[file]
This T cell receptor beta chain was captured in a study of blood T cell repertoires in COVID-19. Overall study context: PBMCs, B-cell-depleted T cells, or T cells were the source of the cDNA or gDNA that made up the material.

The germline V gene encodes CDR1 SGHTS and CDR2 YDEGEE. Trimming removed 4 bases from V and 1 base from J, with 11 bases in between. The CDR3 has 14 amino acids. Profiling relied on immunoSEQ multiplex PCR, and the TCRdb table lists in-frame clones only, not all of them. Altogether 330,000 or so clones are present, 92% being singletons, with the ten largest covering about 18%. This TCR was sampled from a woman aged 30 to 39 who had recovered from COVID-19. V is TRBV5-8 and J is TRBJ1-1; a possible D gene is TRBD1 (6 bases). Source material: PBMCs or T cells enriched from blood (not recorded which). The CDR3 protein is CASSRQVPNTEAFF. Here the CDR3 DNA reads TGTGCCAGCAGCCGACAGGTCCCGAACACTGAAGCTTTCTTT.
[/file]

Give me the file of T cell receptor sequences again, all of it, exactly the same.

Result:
This T cell receptor beta chain was captured in a study of blood T cell repertoires in COVID-19. Overall study context: PBMCs, B-cell-depleted T cells, or T cells were the source of the cDNA or gDNA that made up the material.

The germline V gene encodes CDR1 SGHTS and CDR2 YDEGEE. Trimming removed 4 bases from V and 1 base from J, with 11 bases in between. The CDR3 has 14 amino acids. Profiling relied on immunoSEQ multiplex PCR, and the TCRdb table lists in-frame clones only, not all of them. Altogether 330,000 or so clones are present, 92% being singletons, with the ten largest covering about 18%. This TCR was sampled from a woman aged 30 to 39 who had recovered from COVID-19. V is TRBV5-8 and J is TRBJ1-1; a possible D gene is TRBD1 (6 bases). Source material: PBMCs or T cells enriched from blood (not recorded which). The CDR3 protein is CASSRQVPNTEAFF. Here the CDR3 DNA reads TGTGCCAGCAGCCGACAGGTCCCGAACACTGAAGCTTTCTTT.